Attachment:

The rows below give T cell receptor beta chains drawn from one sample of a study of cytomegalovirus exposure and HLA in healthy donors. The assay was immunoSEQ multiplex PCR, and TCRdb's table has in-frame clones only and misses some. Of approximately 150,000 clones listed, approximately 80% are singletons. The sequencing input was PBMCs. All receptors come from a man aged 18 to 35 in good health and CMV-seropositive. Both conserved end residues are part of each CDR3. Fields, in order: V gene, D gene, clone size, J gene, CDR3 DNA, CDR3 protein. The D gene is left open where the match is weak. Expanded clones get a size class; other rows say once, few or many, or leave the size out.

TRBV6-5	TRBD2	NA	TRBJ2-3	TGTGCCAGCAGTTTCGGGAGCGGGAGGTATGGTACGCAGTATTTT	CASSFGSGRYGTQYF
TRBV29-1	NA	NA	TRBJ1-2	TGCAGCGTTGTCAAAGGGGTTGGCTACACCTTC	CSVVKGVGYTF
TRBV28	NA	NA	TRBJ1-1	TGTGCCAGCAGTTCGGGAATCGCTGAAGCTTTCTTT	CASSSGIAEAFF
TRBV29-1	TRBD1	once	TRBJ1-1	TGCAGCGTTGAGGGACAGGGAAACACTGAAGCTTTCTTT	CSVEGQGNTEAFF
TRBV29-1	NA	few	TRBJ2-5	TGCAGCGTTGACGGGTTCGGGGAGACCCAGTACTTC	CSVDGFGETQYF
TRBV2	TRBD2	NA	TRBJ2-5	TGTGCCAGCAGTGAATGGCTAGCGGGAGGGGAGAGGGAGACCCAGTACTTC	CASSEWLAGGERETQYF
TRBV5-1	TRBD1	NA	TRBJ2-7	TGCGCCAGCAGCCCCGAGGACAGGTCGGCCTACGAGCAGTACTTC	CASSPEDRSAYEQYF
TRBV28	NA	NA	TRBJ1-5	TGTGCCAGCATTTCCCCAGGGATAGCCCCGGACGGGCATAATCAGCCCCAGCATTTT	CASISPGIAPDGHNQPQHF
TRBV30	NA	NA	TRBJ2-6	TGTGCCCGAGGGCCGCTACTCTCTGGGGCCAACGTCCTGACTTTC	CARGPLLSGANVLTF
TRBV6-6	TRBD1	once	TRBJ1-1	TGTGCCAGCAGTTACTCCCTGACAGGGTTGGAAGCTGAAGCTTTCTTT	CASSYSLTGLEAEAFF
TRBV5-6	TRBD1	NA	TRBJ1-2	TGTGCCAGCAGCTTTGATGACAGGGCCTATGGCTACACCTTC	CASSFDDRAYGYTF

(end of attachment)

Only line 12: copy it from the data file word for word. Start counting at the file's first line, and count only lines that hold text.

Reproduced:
TRBV5-6	TRBD1	NA	TRBJ1-2	TGTGCCAGCAGCTTTGATGACAGGGCCTATGGCTACACCTTC	CASSFDDRAYGYTF